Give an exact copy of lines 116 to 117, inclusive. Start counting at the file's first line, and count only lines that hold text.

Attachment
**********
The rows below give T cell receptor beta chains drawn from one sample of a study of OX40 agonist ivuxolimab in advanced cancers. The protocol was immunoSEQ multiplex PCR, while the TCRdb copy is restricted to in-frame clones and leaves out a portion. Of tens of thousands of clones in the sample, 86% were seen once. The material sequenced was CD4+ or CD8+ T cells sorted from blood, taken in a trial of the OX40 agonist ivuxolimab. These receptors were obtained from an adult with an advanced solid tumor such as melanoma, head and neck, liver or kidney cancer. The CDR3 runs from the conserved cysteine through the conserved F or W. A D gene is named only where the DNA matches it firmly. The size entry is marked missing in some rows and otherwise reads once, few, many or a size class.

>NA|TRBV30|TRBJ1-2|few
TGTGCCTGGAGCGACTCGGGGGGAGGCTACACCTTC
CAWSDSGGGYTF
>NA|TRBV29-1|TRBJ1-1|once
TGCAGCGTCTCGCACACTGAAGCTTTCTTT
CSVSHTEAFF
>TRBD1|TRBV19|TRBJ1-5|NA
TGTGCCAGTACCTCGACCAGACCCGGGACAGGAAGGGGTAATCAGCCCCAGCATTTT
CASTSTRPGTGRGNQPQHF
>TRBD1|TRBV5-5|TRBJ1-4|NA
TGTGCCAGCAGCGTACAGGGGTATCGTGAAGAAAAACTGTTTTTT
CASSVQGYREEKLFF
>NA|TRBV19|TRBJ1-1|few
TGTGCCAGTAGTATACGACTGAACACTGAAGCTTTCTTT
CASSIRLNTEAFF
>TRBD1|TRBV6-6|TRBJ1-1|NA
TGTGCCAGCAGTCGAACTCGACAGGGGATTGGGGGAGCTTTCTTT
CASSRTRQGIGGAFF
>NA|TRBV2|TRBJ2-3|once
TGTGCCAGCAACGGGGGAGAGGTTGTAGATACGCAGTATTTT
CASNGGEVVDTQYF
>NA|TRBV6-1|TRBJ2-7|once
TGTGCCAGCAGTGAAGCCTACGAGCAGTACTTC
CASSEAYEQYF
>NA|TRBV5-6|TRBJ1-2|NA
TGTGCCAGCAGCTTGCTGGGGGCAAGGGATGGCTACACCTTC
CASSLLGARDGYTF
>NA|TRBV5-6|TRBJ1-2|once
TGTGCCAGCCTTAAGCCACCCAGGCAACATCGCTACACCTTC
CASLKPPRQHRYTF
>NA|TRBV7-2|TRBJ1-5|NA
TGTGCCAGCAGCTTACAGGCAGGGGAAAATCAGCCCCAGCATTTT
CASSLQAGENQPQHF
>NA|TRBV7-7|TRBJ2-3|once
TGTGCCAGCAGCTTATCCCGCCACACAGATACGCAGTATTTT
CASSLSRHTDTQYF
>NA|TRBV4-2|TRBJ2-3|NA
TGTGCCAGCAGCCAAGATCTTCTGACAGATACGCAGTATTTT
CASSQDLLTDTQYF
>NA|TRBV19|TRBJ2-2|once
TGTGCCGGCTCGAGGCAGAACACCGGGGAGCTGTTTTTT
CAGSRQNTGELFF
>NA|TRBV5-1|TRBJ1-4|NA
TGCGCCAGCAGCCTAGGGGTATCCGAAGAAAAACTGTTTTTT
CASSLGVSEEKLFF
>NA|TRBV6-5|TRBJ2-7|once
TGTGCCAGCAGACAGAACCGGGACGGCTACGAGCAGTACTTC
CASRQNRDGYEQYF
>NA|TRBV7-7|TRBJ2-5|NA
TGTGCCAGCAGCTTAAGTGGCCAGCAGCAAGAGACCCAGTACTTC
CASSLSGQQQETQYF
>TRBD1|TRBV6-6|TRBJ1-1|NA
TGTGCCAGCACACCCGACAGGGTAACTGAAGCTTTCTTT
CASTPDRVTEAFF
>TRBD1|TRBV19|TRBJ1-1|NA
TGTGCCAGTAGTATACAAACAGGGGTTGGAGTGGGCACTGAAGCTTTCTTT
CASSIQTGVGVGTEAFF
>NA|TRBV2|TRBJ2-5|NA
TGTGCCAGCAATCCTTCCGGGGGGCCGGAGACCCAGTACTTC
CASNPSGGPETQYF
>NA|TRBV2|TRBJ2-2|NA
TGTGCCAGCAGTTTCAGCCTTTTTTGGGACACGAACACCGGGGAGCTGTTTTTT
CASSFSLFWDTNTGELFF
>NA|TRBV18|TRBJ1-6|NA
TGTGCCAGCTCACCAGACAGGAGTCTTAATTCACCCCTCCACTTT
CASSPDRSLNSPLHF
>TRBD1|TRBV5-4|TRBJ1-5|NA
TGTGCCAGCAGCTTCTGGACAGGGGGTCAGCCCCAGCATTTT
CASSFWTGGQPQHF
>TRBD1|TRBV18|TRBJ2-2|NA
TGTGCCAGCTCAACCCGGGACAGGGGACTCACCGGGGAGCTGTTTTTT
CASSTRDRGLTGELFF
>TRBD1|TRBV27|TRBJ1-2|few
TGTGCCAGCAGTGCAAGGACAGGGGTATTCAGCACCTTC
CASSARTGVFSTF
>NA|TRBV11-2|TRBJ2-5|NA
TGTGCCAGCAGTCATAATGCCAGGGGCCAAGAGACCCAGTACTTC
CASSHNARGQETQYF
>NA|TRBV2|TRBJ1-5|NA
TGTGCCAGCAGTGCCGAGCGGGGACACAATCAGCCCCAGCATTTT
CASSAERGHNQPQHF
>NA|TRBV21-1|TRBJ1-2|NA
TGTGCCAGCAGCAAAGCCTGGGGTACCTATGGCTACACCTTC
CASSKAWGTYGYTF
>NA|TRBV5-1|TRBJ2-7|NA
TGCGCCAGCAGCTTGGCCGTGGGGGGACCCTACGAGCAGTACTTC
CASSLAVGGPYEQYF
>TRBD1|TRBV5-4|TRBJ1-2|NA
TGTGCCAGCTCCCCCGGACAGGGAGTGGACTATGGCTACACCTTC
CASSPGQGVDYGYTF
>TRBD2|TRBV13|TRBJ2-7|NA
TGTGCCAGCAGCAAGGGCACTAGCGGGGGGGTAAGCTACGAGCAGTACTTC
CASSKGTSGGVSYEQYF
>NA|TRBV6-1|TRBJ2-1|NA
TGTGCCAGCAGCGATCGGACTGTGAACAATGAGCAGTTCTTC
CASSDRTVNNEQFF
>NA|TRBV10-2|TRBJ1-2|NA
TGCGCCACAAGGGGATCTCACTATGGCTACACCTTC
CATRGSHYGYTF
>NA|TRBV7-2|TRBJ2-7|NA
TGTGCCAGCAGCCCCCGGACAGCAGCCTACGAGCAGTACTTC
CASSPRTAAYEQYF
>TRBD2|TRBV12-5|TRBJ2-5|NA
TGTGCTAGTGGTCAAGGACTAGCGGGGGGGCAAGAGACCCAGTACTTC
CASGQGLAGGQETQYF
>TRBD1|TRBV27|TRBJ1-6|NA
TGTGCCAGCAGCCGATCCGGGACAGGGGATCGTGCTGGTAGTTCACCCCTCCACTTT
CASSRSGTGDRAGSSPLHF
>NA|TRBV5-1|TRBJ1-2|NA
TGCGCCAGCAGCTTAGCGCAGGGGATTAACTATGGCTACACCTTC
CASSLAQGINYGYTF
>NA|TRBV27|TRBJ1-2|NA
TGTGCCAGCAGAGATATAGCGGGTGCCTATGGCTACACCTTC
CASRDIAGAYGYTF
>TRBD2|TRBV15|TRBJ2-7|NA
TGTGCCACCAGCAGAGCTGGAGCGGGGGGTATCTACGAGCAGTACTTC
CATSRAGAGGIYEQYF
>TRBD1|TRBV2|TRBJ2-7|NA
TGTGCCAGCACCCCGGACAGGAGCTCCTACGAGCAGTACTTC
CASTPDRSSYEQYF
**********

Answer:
>TRBD2|TRBV15|TRBJ2-7|NA
TGTGCCACCAGCAGAGCTGGAGCGGGGGGTATCTACGAGCAGTACTTC